Ethanol Production and Distribution
Ethanol is a domestically produced alternative fuel most commonly made from corn. It can also be made from cellulosic feedstocks, such as crop residues and wood—though this is not as common. U.S. ethanol plants are concentrated in the Midwest because of their proximity to corn production. Plants outside the Midwest typically receive corn by rail and are located near large population centers.
The production method of ethanol depends on the type of feedstock used. The process is shorter for starch or sugar-based feedstocks than with cellulosic feedstocks.
Starch- and Sugar-Based Ethanol Production
Most ethanol in the United States is produced from starch-based crops by dry- or wet-mill processing. Nearly 90% of ethanol plants are dry mills due to lower capital costs. Dry-milling is a process that grinds corn into flour and ferments it into ethanol with co-products of distillers grains and carbon dioxide. Wet-mill plants primarily produce corn sweeteners, along with ethanol and several other co-products (such as corn oil and starch). Wet mills separate starch, protein, and fiber in corn prior to processing these components into products, such as ethanol.
Making ethanol from cellulosic feedstocks—such as grass, wood, and crop residues—is more challenging than using starch-based crops. There are two primary pathways to produce cellulosic ethanol: biochemical and thermochemical. The biochemical process involves a pretreatment to release hemicellulose sugars followed by hydrolysis to break cellulose into sugars. Sugars are fermented into ethanol and lignin is recovered and used to produce energy to power the process. The thermochemical conversion process involves adding heat and chemicals to a biomass feedstock to produce syngas, which is a mixture of carbon monoxide and hydrogen. Syngas is mixed with a catalyst and reformed into ethanol and other liquid co-products.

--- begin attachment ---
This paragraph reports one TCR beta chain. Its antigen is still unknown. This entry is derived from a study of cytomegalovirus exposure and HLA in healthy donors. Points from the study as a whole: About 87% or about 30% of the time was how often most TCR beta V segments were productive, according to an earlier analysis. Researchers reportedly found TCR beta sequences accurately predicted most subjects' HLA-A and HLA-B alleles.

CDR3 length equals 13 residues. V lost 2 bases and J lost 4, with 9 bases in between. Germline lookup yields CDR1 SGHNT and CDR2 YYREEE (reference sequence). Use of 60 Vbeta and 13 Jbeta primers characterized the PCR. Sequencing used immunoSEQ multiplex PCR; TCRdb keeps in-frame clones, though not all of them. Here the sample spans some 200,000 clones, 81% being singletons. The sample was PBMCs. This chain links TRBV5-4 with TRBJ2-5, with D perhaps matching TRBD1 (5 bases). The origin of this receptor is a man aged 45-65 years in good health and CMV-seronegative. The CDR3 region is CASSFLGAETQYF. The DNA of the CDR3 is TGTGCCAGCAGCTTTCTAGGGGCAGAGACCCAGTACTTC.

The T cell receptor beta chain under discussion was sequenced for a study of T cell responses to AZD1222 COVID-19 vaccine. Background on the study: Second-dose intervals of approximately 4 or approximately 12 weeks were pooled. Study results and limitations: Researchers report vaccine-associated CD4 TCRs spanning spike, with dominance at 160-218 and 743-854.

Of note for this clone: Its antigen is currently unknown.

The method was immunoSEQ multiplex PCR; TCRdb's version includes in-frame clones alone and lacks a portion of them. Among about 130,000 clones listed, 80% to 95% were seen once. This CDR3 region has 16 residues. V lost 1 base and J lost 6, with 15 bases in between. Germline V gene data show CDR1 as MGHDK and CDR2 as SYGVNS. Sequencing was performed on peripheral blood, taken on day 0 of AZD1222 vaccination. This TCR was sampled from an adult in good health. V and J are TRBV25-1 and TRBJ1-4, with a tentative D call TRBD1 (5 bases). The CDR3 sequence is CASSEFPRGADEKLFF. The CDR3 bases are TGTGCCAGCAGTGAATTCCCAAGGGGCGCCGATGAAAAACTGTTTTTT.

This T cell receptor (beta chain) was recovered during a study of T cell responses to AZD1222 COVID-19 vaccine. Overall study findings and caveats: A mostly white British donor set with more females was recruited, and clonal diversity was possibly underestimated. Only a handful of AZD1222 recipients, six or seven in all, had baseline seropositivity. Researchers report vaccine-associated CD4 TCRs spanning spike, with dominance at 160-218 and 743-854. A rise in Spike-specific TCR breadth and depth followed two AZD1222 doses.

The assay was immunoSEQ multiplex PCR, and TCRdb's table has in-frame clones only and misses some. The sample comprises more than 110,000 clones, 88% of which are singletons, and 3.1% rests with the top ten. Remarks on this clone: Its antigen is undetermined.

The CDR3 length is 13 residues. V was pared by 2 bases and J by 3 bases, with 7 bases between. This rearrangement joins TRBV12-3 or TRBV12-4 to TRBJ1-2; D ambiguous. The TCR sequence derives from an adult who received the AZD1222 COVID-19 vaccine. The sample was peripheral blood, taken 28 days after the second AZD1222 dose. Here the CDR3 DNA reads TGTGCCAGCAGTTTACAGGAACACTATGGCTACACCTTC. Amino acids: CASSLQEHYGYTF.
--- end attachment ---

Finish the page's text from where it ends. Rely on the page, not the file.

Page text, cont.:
To read updated studies about the conversion process, see Process Design and Economics for Biochemical Conversion of Lignocellulosic Biomass to Ethanol: Dilute-Acid Pretreatment and Enzymatic Hydrolysis of Corn Stover and Process Design and Economics for Biochemical Conversion of Lignocellulosic Biomass to Ethanol: Thermochemical Pathway by Indirect Gasification and Mixed Alcohol Synthesis.
Schematic of Fuel Distribution System
Source: Dean Armstrong, National Renewable Energy Laboratory
Most U.S. ethanol plants are concentrated in the Midwest, but gasoline consumption is highest along the East and West Coasts (use TransAtlas to see the location of ethanol plants). According to the U.S. Department of Agriculture, 90% of ethanol is transported by train or truck. The remaining 10% is mainly transported by barge, with minimal amounts transported by pipeline. To put this into perspective, a tanker truck can carry 8,000 to 10,000 gallons of ethanol, and one rail car can carry approximately 30,000 gallons of ethanol.
Ethanol, gasoline blendstock, and additives are delivered separately to fuel terminals where they are blended into fuel trucks for delivery to stations.
Delivering ethanol by pipeline is the most desirable option, but ethanol's affinity for water and solvent properties require the use of a dedicated pipeline or significant cleanup of existing pipelines. Kinder Morgan ships batches of ethanol through its Central Florida Pipeline (see map). For details, see the Central Florida Pipeline Ethanol Project.